How To Start A Fire: An Excellent Guide for the Survival Enthusiast – In-Depth Guide

If you will be spending time outdoors – a survival situation, for instance, knowing how to make fire is vital. The reason is that you need fire for warmth, food, and even as a light source in the dark. Therefore, as a backpacker or camper, this article on how to start a fire: an excellent guide for survival enthusiasts will be useful for you.

As you learn the different ways how to make this possible, you should also look out for the materials you will need. With everything available, you are all set to start a fire for your survival outdoors.

How to Start a Fire With Materials?

The entire purpose of this article is to learn how to start a fire with lighter or matches. Here, you make do with the materials accessible to you to provide what you want.


First on the list of ways to start a fire without matches is using a Tinder Kit. This kit contains a different series of materials – dry ones that are quite easy to use. Also, making fire out of these materials isn’t a significant problem at all.

In case you don’t find a tinder kit around you, making one for yourself shouldn’t be an issue. For instance, you could start using cotton balls and then soaking them in Vaseline. It is indeed the basis on which other methods are formed.

Other forms of Tinder include dry bark or leaves, wood shavings, wax, cardboard strips, etc..

Glass Lens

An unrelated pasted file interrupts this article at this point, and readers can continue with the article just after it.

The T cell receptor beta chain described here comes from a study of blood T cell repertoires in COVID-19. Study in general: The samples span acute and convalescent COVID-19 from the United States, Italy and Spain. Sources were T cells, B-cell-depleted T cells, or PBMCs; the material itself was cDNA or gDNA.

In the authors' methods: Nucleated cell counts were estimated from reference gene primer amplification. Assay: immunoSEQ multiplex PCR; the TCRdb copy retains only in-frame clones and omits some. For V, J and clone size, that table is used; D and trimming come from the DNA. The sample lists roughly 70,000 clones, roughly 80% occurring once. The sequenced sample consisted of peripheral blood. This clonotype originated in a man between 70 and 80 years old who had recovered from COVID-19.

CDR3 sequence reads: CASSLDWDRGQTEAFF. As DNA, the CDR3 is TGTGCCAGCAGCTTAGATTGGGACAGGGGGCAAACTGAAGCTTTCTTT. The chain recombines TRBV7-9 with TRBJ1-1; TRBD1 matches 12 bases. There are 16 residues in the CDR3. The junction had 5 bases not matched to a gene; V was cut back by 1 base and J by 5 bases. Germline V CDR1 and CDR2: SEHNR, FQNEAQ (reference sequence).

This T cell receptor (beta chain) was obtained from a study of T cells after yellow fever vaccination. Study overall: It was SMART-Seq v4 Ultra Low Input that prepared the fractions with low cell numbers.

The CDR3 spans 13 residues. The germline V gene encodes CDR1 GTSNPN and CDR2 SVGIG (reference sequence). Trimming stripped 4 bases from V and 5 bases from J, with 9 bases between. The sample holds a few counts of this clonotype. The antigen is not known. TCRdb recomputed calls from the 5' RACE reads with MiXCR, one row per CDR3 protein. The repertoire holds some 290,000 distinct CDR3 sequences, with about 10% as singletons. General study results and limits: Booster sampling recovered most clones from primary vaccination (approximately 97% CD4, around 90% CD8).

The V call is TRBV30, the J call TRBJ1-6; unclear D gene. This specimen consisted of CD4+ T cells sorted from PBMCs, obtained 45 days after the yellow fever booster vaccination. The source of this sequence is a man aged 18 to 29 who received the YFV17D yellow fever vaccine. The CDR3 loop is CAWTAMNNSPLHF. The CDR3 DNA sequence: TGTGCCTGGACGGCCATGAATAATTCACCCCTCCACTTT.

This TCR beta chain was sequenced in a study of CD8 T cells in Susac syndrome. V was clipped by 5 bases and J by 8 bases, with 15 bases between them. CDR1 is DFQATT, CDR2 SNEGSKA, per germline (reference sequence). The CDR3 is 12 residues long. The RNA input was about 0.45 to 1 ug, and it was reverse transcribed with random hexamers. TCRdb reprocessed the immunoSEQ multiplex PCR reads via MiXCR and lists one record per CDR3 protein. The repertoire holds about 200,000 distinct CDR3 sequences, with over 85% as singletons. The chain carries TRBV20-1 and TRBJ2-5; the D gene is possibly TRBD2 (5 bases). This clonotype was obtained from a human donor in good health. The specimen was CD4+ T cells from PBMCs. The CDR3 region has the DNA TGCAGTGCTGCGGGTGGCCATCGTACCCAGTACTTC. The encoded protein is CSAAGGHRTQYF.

At a point growing up, you must have had a little experiment to test the theory of Magnifying lenses over a surface for a long time. However, using a Classic Magnifying Glass could have taken more time than usual, which is why Rotating Magnifying Glass is advised.

It is another way of starting a fire without matches. What you depend on in this case is the Sun. The process seems a lot easy, as long as you have all the materials available.

As you lay the Tinder out, use the Glass Lens to focus the Sun’s beam on it until you start seeing smoke. Overall, you only have to use this method in the presence of sunlight.

Flint and Steel

If you have been introduced to different difficult starting fire methods, Flint and Steel are the easiest you are yet to encounter. It is indeed one of the most useful survival methods, as it does not require matches.


In 3 steps, you will be making a fire that you need for all kinds of purposes

  1. Creating a Spark
  2. Harnessing the Spark
  3. Turning the Spark into Fire.

By using a charcloth against a Flint, you could create a spark with a metal striker. As you strike the flint appropriately, you can further harness the spark and make contact with a Tinder nest. With the consistent blowing of air into the nest, the spark would turn into a fire for use.

Steel Wool and Batteries

Another more advanced way to make fire is the use of Steel Wool and Batteries. What you need to do is

  • Get steel wool up to 6-inch long and ½-inch wide.
  • As you lay it out, rub 9V batteries against them, holding each in both hands.
  • Over time, the wool starts glowing until it burns out when you rub the sides of the battery against it.
  • Transfer the flame into a Tinder nest and have your fire ready for use.

Mirror or Water Balloon